God Khnum

An imposing sculptural image of one of the major deities of the Egyptian pantheon, the god Khnum.

Khnum is an ancient Egyptian god who was the God of the Nile inundation from Elephantine where he guarded the first cataract. Khnum name also spelled as Chnum, Knum, or Khnemu and he is one of the oldest Egyptian gods. He is also known as Chnoumis in Greek and his name ‘Khnum’ means “builder”.

His name Khnum means to create, so he was referred as a creator god. He moulds people out of mud from the Nile on a potter’s wheel, Ra shine upon them by his life giving ray, and later placed them in their mothers’ womb. He was called “the Great Potter”.

Khnum appearance portrayed as a ram headed man and holding scepter and the ankh in his hand. Sometimes, he also depicted as a bull-headed man at a potter’s wheel.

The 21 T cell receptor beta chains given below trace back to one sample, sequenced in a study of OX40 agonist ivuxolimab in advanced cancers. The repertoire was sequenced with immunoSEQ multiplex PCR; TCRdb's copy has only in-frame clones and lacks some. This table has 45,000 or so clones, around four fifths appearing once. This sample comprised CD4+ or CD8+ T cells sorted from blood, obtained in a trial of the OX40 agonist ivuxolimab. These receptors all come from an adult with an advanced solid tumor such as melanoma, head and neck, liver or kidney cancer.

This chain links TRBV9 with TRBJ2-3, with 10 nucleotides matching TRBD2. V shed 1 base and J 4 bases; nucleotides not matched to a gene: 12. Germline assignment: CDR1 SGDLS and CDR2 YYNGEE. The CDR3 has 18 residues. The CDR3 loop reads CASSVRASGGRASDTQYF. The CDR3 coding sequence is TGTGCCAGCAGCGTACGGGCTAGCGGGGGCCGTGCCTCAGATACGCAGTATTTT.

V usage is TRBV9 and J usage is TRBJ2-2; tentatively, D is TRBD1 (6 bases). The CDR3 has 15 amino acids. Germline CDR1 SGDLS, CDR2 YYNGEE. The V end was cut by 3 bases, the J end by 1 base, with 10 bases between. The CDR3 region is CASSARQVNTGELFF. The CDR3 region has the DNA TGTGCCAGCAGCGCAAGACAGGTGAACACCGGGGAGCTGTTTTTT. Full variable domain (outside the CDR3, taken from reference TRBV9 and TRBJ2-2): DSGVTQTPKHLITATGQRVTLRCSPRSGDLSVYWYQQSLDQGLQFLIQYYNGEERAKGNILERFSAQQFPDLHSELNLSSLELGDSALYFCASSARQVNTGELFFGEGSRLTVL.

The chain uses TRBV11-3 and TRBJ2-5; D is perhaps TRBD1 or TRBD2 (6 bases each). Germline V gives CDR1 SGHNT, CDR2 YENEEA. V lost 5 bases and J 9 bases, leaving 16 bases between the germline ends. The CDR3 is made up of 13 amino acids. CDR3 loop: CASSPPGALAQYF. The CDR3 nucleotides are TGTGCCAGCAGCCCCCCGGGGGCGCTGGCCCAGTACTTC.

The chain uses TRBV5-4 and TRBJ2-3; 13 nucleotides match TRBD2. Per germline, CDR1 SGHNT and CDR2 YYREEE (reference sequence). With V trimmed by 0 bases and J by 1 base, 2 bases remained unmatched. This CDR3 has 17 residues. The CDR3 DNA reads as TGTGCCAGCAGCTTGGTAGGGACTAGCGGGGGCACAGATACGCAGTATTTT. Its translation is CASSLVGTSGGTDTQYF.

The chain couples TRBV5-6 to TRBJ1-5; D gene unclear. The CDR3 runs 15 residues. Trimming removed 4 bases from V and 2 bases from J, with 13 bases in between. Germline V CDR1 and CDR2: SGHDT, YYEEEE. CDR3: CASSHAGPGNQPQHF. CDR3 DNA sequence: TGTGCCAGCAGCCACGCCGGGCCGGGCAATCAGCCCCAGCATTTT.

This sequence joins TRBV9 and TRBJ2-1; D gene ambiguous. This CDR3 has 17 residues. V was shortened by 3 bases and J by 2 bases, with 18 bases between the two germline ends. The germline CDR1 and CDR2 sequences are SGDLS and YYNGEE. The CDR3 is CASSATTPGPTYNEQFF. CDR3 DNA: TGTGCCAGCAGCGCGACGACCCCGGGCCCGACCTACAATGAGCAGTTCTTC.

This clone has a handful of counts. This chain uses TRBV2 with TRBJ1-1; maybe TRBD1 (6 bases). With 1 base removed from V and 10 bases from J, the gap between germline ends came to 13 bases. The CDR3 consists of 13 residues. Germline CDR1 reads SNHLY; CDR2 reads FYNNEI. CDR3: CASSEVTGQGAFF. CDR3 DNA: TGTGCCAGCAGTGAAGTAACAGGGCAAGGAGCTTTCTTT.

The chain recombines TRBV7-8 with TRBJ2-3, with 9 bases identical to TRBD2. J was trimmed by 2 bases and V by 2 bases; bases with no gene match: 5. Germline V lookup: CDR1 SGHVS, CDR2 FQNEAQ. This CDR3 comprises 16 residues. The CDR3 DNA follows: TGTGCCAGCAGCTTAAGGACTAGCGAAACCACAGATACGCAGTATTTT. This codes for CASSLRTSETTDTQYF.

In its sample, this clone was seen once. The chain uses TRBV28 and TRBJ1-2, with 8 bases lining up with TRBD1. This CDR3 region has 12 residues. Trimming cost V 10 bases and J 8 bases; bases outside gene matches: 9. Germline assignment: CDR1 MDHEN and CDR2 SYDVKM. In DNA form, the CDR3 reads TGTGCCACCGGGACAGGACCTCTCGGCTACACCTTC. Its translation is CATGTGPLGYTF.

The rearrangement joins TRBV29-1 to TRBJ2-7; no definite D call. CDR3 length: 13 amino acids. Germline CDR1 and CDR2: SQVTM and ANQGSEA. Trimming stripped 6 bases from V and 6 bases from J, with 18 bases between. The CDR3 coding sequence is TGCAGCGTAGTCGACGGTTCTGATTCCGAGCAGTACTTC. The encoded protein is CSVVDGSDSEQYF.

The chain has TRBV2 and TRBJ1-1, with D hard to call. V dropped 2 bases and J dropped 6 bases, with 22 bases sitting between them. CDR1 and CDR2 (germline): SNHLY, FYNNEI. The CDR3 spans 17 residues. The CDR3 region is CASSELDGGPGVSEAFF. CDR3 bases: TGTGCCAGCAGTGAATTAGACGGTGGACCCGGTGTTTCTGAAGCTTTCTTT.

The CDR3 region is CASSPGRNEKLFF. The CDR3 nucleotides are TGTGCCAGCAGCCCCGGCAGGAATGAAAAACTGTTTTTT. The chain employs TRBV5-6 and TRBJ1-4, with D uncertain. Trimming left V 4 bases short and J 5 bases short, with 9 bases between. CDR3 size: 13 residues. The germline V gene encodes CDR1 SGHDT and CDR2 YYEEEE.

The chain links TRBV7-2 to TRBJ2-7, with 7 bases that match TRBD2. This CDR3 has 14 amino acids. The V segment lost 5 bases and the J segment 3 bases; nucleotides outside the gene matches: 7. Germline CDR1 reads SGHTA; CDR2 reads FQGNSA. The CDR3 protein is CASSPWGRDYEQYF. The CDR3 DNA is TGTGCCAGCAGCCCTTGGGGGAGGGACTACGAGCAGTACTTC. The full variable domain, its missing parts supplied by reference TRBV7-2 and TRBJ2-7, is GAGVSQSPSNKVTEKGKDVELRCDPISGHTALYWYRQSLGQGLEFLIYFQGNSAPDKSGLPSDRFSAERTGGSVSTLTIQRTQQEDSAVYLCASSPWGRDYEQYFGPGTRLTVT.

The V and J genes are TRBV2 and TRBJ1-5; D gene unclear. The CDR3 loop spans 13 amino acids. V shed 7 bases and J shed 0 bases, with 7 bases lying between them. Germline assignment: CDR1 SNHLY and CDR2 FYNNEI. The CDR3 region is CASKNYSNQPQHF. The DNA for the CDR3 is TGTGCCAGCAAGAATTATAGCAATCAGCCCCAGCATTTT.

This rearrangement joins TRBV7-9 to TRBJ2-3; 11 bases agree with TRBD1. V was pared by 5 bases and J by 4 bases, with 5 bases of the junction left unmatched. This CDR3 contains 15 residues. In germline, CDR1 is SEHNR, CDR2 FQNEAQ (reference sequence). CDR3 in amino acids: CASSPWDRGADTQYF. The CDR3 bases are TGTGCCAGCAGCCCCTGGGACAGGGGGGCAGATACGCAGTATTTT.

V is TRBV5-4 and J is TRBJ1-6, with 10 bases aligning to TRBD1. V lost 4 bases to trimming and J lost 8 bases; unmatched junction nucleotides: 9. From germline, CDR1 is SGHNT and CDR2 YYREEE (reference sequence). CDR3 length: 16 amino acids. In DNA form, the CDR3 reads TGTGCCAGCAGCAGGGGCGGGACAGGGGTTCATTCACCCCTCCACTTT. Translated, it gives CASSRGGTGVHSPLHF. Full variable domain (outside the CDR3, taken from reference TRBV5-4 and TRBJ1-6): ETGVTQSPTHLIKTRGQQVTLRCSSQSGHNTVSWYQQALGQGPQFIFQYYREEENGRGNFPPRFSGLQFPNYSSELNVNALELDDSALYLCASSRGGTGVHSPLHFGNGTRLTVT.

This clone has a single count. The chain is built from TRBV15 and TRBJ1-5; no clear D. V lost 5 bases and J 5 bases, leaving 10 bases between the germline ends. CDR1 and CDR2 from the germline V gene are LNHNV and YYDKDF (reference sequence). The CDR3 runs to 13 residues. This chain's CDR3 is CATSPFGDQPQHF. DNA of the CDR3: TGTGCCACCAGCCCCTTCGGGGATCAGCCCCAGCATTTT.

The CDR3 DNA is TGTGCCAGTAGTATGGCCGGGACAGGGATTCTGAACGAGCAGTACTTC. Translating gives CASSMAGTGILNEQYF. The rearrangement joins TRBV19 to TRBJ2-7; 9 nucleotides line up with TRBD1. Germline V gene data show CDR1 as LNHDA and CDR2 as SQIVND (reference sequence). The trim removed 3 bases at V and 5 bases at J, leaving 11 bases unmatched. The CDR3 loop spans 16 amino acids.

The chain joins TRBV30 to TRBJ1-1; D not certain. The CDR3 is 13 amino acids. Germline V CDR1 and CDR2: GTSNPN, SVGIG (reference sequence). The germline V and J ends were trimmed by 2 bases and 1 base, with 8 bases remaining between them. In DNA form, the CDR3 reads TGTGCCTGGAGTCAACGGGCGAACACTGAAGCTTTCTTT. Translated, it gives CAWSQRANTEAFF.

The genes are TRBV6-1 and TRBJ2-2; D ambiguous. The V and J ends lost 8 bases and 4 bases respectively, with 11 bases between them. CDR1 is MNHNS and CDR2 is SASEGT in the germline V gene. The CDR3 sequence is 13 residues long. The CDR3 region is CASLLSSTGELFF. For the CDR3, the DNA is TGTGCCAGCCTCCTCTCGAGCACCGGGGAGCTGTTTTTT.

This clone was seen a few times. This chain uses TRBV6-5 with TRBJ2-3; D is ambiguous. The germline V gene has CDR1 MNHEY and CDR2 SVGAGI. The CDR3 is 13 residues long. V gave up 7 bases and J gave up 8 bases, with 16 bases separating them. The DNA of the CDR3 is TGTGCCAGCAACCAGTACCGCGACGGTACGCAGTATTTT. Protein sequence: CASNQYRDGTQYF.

In Elephantine, since Khnum was the god of the Nile, he was regarded as the husband of Satis (the Goddess of the Inundation) and the father of Anuket (the Goddess of the Nile). On the other hand, in Esna, due to his aspect as creator of the body, was regarded as the husband of Menhit (Lion-headed War Goddess) and the father of Heka (God of Magic and Medicine).

Khnum was recognized since Dynasty 3 and worshipped throughout Nubia and Egypt. His cult centers were built in Elephantine, Sunnu, Abu, Philae and Semnut.

The technique of lost wax casting is a sculptural procedure using a mould made from a prototype of the piece to be worked, and this prototype is usually made from beeswax. This is covered with a thick layer of soft material, usually clay, which then solidifies. Once this has hardened it is put in a kiln where the wax inside melts and leaks out through expressly made holes in the clay. In its place molten metal is injected and this takes on the exact form of the mould. To release the final piece the mould must be removed.


- WILKINSON H. R. The Complete Gods and Goddesses of Ancient Egypt. London. 2003.

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